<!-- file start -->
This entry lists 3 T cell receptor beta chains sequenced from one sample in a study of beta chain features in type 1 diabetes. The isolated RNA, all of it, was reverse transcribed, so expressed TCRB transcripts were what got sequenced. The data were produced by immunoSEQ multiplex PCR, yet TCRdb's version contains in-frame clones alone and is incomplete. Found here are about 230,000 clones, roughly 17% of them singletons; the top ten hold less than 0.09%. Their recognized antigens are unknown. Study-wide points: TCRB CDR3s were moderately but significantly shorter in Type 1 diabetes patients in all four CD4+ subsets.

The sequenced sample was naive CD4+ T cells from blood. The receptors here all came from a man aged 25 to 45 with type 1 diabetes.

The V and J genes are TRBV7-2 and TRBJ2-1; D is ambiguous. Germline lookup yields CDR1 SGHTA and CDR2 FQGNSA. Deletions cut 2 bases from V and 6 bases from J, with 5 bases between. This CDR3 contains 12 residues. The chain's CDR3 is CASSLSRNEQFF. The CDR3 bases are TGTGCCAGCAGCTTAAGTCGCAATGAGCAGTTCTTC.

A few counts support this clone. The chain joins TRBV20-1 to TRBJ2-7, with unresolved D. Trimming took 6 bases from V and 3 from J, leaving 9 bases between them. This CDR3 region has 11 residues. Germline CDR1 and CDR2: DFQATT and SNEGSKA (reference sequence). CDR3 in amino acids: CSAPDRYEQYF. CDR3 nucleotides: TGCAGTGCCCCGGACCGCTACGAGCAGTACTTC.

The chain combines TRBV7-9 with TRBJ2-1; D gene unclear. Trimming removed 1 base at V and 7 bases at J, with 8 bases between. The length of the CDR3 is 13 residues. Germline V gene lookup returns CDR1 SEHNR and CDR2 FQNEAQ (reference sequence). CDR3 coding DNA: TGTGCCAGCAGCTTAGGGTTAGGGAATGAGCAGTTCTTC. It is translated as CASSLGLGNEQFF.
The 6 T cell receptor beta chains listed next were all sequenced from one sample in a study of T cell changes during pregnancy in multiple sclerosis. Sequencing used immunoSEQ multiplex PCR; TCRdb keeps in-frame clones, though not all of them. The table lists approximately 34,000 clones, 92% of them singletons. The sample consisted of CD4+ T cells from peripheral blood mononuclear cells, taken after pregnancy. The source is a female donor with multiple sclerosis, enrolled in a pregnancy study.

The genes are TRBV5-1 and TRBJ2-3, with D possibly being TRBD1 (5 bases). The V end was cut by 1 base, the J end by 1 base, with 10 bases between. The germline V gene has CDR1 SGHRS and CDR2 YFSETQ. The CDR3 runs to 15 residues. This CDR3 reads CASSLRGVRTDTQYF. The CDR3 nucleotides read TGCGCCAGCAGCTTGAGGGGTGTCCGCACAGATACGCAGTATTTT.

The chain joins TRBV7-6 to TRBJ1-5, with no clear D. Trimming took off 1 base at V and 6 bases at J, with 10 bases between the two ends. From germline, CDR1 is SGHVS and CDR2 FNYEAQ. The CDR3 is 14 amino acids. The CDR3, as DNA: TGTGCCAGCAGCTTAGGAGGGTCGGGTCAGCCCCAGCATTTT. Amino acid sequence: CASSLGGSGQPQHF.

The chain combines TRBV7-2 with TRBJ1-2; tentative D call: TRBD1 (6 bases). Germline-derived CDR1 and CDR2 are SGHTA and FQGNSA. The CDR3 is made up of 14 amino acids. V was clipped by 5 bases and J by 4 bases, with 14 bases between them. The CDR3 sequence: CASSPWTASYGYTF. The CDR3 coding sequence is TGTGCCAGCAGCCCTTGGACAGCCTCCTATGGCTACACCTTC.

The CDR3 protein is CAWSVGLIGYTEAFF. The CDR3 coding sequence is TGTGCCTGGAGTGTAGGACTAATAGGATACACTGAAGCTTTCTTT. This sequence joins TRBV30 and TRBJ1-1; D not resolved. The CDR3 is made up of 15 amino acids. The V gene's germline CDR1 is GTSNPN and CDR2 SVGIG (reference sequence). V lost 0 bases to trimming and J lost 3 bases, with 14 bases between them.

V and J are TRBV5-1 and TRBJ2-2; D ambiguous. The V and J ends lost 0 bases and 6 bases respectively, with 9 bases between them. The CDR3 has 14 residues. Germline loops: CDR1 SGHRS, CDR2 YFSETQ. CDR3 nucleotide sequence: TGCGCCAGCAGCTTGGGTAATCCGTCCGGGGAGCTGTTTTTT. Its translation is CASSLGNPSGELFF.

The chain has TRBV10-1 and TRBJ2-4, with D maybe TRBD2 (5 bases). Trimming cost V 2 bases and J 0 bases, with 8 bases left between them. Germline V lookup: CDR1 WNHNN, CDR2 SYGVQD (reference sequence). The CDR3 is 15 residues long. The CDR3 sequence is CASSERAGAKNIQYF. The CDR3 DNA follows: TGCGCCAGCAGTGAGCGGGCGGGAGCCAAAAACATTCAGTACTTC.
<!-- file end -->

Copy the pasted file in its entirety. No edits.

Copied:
This entry lists 3 T cell receptor beta chains sequenced from one sample in a study of beta chain features in type 1 diabetes. The isolated RNA, all of it, was reverse transcribed, so expressed TCRB transcripts were what got sequenced. The data were produced by immunoSEQ multiplex PCR, yet TCRdb's version contains in-frame clones alone and is incomplete. Found here are about 230,000 clones, roughly 17% of them singletons; the top ten hold less than 0.09%. Their recognized antigens are unknown. Study-wide points: TCRB CDR3s were moderately but significantly shorter in Type 1 diabetes patients in all four CD4+ subsets.

The sequenced sample was naive CD4+ T cells from blood. The receptors here all came from a man aged 25 to 45 with type 1 diabetes.

The V and J genes are TRBV7-2 and TRBJ2-1; D is ambiguous. Germline lookup yields CDR1 SGHTA and CDR2 FQGNSA. Deletions cut 2 bases from V and 6 bases from J, with 5 bases between. This CDR3 contains 12 residues. The chain's CDR3 is CASSLSRNEQFF. The CDR3 bases are TGTGCCAGCAGCTTAAGTCGCAATGAGCAGTTCTTC.

A few counts support this clone. The chain joins TRBV20-1 to TRBJ2-7, with unresolved D. Trimming took 6 bases from V and 3 from J, leaving 9 bases between them. This CDR3 region has 11 residues. Germline CDR1 and CDR2: DFQATT and SNEGSKA (reference sequence). CDR3 in amino acids: CSAPDRYEQYF. CDR3 nucleotides: TGCAGTGCCCCGGACCGCTACGAGCAGTACTTC.

The chain combines TRBV7-9 with TRBJ2-1; D gene unclear. Trimming removed 1 base at V and 7 bases at J, with 8 bases between. The length of the CDR3 is 13 residues. Germline V gene lookup returns CDR1 SEHNR and CDR2 FQNEAQ (reference sequence). CDR3 coding DNA: TGTGCCAGCAGCTTAGGGTTAGGGAATGAGCAGTTCTTC. It is translated as CASSLGLGNEQFF.
The 6 T cell receptor beta chains listed next were all sequenced from one sample in a study of T cell changes during pregnancy in multiple sclerosis. Sequencing used immunoSEQ multiplex PCR; TCRdb keeps in-frame clones, though not all of them. The table lists approximately 34,000 clones, 92% of them singletons. The sample consisted of CD4+ T cells from peripheral blood mononuclear cells, taken after pregnancy. The source is a female donor with multiple sclerosis, enrolled in a pregnancy study.

The genes are TRBV5-1 and TRBJ2-3, with D possibly being TRBD1 (5 bases). The V end was cut by 1 base, the J end by 1 base, with 10 bases between. The germline V gene has CDR1 SGHRS and CDR2 YFSETQ. The CDR3 runs to 15 residues. This CDR3 reads CASSLRGVRTDTQYF. The CDR3 nucleotides read TGCGCCAGCAGCTTGAGGGGTGTCCGCACAGATACGCAGTATTTT.

The chain joins TRBV7-6 to TRBJ1-5, with no clear D. Trimming took off 1 base at V and 6 bases at J, with 10 bases between the two ends. From germline, CDR1 is SGHVS and CDR2 FNYEAQ. The CDR3 is 14 amino acids. The CDR3, as DNA: TGTGCCAGCAGCTTAGGAGGGTCGGGTCAGCCCCAGCATTTT. Amino acid sequence: CASSLGGSGQPQHF.

The chain combines TRBV7-2 with TRBJ1-2; tentative D call: TRBD1 (6 bases). Germline-derived CDR1 and CDR2 are SGHTA and FQGNSA. The CDR3 is made up of 14 amino acids. V was clipped by 5 bases and J by 4 bases, with 14 bases between them. The CDR3 sequence: CASSPWTASYGYTF. The CDR3 coding sequence is TGTGCCAGCAGCCCTTGGACAGCCTCCTATGGCTACACCTTC.

The CDR3 protein is CAWSVGLIGYTEAFF. The CDR3 coding sequence is TGTGCCTGGAGTGTAGGACTAATAGGATACACTGAAGCTTTCTTT. This sequence joins TRBV30 and TRBJ1-1; D not resolved. The CDR3 is made up of 15 amino acids. The V gene's germline CDR1 is GTSNPN and CDR2 SVGIG (reference sequence). V lost 0 bases to trimming and J lost 3 bases, with 14 bases between them.

V and J are TRBV5-1 and TRBJ2-2; D ambiguous. The V and J ends lost 0 bases and 6 bases respectively, with 9 bases between them. The CDR3 has 14 residues. Germline loops: CDR1 SGHRS, CDR2 YFSETQ. CDR3 nucleotide sequence: TGCGCCAGCAGCTTGGGTAATCCGTCCGGGGAGCTGTTTTTT. Its translation is CASSLGNPSGELFF.

The chain has TRBV10-1 and TRBJ2-4, with D maybe TRBD2 (5 bases). Trimming cost V 2 bases and J 0 bases, with 8 bases left between them. Germline V lookup: CDR1 WNHNN, CDR2 SYGVQD (reference sequence). The CDR3 is 15 residues long. The CDR3 sequence is CASSERAGAKNIQYF. The CDR3 DNA follows: TGCGCCAGCAGTGAGCGGGCGGGAGCCAAAAACATTCAGTACTTC.